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Thread: Hello

  1. #1
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    Default Hello

    I dont really know where to start. This is all kind of scary. I was recently just diagnosed with tourettes, and this site has been a life saver when it comes to info and support. I have had tics for years, but because of a new breathing tic recently that has been bad and worrisome, i have just recently been diagnosed. i dont know of anybody with tourettes, so this website and forum group has been amazing in helping me recognize tics that i have had, but that have become normal to me because of how long i have had them. Within the last 6 moths, they have become quite extreme because of several life crazy events. I figured this would be a great place to connect with people that are able to relate, as only the two people that know in my life, my mother and my girlfriend, and the random people that give me weird looks,dont really understand and continue to ask why i cant just stop haha.

    Any tips or pointers are welcome, and i am looking forward to connecting with you all and not feeling alone anymore. Thank you all so much already.

  2. #2
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    Default Re: Hello

    Hello Josh and welcome to the TSFC Forum. Indeed you are not alone, and as you have the opportunity to meet other people who happen to be afflicted with the neurological disorder of Tourette Syndrome, you should find comfort in knowing most people have found strategies to help them deal with their Tourette, to integrate socially and to have a productive academic career as well as a prosperous professional career.

    We can discuss each of the issues you have cited, but before we do, I would invite you to read through the "Sticky" posts (those that are at the top) of the Forum section titled The Tic Parade.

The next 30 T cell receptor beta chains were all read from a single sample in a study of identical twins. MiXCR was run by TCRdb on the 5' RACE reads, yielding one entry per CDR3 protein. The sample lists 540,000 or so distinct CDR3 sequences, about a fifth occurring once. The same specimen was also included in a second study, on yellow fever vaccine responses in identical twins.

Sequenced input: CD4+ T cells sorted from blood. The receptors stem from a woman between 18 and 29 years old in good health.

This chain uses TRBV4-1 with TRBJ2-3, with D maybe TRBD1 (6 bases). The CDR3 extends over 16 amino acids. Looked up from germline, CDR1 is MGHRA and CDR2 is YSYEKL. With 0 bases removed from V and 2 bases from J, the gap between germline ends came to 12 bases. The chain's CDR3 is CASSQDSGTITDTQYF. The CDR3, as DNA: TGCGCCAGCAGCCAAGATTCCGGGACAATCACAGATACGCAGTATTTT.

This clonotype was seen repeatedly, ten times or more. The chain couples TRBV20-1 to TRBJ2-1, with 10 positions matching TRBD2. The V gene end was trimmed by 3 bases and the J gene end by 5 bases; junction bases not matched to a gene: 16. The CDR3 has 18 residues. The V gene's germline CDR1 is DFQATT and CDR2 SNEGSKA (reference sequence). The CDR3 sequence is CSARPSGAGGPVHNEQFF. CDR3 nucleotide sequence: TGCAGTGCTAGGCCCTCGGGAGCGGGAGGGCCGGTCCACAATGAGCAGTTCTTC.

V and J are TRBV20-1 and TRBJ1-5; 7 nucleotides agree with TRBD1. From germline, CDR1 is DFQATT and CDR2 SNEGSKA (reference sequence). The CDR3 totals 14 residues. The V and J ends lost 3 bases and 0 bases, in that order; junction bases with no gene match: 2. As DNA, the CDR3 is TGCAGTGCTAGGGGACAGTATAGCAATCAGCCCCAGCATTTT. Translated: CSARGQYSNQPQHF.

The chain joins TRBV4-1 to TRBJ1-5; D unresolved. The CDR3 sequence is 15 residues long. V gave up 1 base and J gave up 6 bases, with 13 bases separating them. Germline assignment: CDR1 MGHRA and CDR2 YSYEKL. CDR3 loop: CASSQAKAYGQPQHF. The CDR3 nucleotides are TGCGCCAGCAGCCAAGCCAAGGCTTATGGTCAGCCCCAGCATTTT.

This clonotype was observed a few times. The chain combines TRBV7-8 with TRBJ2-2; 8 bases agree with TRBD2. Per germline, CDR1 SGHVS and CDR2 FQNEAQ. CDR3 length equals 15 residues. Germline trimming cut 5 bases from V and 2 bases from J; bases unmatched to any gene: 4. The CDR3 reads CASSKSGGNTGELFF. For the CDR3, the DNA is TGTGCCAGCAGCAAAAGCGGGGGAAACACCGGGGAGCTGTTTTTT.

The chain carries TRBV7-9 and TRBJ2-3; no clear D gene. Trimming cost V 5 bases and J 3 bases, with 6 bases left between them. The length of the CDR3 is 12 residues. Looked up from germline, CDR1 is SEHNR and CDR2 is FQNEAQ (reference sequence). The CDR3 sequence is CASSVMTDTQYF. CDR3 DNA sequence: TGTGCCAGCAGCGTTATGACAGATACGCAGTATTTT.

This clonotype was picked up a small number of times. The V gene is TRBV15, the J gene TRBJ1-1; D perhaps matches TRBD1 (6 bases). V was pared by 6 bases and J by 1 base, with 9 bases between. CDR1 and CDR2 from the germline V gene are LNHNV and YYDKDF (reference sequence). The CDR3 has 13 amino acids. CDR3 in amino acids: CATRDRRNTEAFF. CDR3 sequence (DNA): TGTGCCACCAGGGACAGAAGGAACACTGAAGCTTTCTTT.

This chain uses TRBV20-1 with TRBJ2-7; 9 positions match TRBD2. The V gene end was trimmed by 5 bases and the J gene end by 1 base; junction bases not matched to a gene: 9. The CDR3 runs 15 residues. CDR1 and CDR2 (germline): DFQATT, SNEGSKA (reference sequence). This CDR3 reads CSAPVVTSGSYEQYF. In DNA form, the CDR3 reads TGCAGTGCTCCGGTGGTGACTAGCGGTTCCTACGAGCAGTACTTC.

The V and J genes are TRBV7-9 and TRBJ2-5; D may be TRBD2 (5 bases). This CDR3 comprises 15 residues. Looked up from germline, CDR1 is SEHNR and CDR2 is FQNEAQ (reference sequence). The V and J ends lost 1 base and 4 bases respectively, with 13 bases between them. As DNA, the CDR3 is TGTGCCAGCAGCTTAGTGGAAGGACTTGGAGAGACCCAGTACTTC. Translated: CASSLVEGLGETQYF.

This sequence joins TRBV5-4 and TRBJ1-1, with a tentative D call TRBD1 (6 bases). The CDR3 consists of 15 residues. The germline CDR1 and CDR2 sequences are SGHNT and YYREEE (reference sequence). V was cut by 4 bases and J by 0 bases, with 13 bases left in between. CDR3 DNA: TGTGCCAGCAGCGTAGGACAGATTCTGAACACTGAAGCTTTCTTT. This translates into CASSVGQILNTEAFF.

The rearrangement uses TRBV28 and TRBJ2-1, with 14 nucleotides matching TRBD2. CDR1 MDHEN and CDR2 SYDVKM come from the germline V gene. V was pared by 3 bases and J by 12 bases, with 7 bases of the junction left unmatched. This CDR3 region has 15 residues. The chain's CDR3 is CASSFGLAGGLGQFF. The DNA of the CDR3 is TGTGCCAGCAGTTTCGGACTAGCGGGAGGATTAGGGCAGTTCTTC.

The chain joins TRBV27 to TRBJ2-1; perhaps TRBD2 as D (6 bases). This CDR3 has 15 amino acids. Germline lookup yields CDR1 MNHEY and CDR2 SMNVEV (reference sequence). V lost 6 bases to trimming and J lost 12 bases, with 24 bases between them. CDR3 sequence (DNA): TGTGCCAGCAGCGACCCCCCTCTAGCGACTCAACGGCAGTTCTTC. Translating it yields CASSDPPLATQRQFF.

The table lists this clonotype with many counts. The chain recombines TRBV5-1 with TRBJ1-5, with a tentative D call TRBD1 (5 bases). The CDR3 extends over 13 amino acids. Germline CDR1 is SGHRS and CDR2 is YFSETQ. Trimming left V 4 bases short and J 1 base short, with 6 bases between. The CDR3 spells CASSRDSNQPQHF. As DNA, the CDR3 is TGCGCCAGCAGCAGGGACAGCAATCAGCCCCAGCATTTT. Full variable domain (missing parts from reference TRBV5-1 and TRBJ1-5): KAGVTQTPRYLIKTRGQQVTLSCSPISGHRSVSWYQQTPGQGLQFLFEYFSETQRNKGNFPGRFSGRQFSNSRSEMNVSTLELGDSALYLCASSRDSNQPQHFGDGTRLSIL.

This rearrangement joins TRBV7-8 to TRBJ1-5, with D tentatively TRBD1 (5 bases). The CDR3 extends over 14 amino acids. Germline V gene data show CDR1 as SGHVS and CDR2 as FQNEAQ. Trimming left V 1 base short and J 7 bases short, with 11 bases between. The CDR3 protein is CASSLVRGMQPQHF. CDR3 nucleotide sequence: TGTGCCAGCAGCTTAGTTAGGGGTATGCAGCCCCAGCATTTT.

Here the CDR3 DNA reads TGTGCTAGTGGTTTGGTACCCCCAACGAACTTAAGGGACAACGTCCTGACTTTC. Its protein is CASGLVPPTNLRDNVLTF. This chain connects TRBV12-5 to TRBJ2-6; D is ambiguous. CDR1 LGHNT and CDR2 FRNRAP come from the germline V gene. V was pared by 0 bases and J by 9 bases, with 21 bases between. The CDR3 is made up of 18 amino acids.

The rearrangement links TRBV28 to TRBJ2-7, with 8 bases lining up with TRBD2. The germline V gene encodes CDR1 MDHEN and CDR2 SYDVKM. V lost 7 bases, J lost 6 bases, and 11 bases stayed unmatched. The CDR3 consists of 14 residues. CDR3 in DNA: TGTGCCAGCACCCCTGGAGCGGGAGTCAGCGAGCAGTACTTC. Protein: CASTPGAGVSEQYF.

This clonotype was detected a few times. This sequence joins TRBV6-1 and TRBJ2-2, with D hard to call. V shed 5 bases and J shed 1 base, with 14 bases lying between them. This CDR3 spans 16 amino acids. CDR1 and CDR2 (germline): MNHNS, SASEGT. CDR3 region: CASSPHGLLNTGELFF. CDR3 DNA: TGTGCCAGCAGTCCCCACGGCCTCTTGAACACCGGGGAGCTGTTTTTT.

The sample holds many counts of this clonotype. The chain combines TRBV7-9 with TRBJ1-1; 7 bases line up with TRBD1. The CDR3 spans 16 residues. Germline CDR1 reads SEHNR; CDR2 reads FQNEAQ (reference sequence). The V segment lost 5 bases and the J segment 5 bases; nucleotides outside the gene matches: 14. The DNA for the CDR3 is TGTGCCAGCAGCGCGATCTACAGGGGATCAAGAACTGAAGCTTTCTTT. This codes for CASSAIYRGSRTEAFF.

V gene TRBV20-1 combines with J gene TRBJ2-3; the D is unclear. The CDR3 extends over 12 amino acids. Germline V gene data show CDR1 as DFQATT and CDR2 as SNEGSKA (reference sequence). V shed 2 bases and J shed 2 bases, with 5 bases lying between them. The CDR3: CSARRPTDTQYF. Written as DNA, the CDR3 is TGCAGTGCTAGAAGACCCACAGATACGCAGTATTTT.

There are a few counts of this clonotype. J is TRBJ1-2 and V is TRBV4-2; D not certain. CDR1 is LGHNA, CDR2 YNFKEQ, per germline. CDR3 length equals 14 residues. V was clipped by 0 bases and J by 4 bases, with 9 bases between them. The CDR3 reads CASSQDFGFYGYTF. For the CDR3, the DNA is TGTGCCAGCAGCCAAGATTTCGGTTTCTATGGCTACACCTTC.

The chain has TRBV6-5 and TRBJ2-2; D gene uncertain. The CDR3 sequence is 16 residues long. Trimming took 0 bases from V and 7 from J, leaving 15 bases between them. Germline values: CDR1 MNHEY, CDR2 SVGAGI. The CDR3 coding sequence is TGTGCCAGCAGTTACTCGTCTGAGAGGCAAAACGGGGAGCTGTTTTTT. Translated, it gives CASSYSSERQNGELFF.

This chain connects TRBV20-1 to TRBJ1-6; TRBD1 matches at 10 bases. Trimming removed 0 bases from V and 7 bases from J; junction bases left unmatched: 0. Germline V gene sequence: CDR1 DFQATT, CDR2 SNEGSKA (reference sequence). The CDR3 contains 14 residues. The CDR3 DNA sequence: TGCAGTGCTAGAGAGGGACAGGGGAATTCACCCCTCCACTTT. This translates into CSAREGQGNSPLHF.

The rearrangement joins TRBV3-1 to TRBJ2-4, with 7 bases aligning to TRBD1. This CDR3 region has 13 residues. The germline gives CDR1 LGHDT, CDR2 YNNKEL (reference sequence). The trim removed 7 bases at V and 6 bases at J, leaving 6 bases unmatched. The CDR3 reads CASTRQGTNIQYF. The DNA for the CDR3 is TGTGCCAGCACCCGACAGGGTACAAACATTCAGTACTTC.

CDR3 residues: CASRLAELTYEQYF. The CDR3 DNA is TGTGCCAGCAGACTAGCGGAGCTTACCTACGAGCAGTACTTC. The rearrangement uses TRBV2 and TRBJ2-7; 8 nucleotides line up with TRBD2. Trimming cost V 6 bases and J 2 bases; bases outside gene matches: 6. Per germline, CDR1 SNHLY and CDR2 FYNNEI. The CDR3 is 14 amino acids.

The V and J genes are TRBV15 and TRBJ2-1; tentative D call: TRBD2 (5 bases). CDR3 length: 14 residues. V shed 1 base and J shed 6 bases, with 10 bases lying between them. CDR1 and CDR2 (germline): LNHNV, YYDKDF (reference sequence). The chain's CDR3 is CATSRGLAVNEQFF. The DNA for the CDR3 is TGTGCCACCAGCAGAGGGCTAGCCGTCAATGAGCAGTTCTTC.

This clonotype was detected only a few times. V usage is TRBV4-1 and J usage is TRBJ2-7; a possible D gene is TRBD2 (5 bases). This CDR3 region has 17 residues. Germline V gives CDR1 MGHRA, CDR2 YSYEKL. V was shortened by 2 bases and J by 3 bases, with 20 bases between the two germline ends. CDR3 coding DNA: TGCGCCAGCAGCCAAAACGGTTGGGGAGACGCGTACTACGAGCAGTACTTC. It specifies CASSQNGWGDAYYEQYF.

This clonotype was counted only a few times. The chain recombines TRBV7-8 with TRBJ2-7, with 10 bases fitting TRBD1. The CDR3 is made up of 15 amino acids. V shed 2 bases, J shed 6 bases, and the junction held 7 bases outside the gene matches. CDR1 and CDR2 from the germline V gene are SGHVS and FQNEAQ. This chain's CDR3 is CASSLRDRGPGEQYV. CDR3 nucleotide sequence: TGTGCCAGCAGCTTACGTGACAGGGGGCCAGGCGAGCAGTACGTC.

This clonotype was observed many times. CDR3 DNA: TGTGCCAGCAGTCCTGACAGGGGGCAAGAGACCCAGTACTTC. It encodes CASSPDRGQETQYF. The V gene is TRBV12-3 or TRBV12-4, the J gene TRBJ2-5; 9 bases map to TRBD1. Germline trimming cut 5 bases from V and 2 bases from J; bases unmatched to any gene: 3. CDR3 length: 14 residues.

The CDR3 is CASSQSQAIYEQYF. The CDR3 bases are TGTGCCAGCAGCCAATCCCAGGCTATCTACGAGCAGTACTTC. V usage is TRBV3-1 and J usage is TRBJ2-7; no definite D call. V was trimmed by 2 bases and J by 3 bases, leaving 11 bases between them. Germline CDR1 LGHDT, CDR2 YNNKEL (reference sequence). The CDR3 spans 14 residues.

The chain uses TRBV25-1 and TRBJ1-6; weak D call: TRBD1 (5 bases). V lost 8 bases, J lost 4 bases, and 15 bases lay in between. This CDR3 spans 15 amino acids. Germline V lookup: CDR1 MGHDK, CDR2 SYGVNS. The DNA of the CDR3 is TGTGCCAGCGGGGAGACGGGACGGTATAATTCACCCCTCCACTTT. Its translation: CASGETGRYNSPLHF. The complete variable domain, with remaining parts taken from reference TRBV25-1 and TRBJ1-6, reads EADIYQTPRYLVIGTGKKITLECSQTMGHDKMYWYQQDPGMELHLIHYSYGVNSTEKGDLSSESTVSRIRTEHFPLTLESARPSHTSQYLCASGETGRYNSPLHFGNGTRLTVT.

You will find a series of posts that provide overviews of Tourette from various sources, and one post includes informative handouts you can print and give to family and friends whom you would like to inform about the disorder.

    Let's carry on this dicussion to address some of the concerns and reactions of family and friends.

    But first, would you share who provided you with your diagnosis of Tourette? Was it your family doctor, a neurologist, a psychiatrist, psychologist, social worker etc? We're always interested in learning how people with Tourette finally acquire their diagnosis.

  3. #3
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  4. #4
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    Default Re: Hello

    I was diagnosed by a psychologist that is a close friend to the family. I was diagnosed with ADHD by her when i was a child also, so it was a quicker diagnosis than usual because of her past history with me and her connection with my mother.

  5. #5
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    Cool Re: Hello

    Hopefully you can continue with your consultation with that psychologist, who may be able to help you develop some strategies to bolster your self confidence in the knowledge there are millions of people in the world with Tourette Syndrome, and that you are not alone nor unique.